Out of the Pew and Into the Home Pt 2

In the last article we considered the fact that much of Jesus and the early church’s activity centered around homes (see Out of the Pew and into the Homes Pt 1 and Luke 10).   It wasn’t because there were no religious buildings to use.  Jesus and Paul both used synagogues and Paul even used a public building called the “School of Tyrannus” in Acts 19:8-9.

An important reason Jesus instructed them to go into receptive homes had to do with the nature of God and what He is building, a family.  Getting into homes and household (households were the relational networks associated with homes) is a key to expanding the family of God (mission).

Not to be Disconnected from His Presence/Power

When many think of a relational context associated with homes, they limit it to simply hanging out with others, enjoying their company, and experiencing a family feel.  In Luke 10 however, the family/relational gatherings were also to have the presence and power of God at work “heal those in it who are sick, and say to them, ‘The kingdom of God has come near to you.”

We cannot have a disconnect between the relational activity and the power and presence of God coming among us.  It isn’t a matter of having a “relational time” or a “Spiritual time.”  The Kingdom is never to be dualistic like that.  The whole idea is that we connect with the family in heaven as we connect with, or seek to extend the family on earth.

One of the main purposes of our being built together is to be a dwelling place of the Spirit.  Connecting with God to see His power/presence at work should be a natural part of connecting with others.  This should happen in connecting with fellow believers as well as those outside of God’s family.

Jesus tells the seventy to cast out demons and proclaim, “the kingdom of God has come near you.”   Some of the most amazing Spiritual encounters I have had in my life were with small groups of people gathered in homes in which the power and presence of God showed up though prayer, laying on of hands, and prophetic words.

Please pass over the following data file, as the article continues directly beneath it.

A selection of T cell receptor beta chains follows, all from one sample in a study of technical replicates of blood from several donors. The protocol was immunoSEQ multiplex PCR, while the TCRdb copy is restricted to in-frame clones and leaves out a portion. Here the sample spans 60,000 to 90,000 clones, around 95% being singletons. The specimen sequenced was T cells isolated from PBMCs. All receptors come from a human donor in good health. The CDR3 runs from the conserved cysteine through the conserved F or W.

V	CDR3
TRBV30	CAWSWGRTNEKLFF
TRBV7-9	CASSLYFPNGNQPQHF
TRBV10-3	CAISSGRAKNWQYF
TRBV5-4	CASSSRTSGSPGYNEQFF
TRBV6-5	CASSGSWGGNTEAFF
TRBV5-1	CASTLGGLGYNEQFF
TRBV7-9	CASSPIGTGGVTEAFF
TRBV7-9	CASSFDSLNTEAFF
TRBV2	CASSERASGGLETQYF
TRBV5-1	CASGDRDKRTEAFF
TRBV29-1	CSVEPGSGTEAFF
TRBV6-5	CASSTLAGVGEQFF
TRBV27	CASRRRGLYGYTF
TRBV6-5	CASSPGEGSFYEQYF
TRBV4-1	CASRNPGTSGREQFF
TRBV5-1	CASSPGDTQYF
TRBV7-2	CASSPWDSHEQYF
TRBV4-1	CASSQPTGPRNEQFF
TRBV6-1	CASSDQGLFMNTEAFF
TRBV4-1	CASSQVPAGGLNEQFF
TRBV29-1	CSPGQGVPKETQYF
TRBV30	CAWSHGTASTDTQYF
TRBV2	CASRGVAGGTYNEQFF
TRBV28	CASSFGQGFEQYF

The seventy did this as they entered into receptive homes.  In verse 17 they returned rejoicing that “even the demons are subject to us in Your name.”   God’s throne is never to be disconnect from His footstool” Acts 7:49.  When we gather with people (both fellow believers as well as unbelievers) we need to always seek to connect with His presence and power.

Continued Relational/Family Context

The family/relational thrust of the Kingdom continues in Luke 10 as a lawyer stands up to challenge Jesus by asking Him a question about how  to inherit eternal life.   Jesus told him it was about loving God and loving your neighbor as yourself (a very family/relational idea).  The lawyer obviously couldn’t argue with His revelation but tried to sidestep it, and justify himself by asking, “And who is my neighbor?”

Jesus responded with the story of the good Samaritan vs 30-38.  It was an amazing story of a man traveling on a roadway who was beaten, robbed, and in desperate need of care.  Two religious people, a Priest and a Levite, deliberately ignored him as they passed by.  Then a Samaritan (normally not associated with God’s people) connected with and cared for the man in need.  Jesus indicated that the Samaritan fulfilled the idea of eternal life as he walked in his normal everyday experience.   He also showed them, and us,  that even if you live in a religious context, it is no guarantee you will express the heart and life of God.  The whole point of the story is that we need to relationally extend care to those in need who we connect with on the roadway of everyday life.

Another Household Setting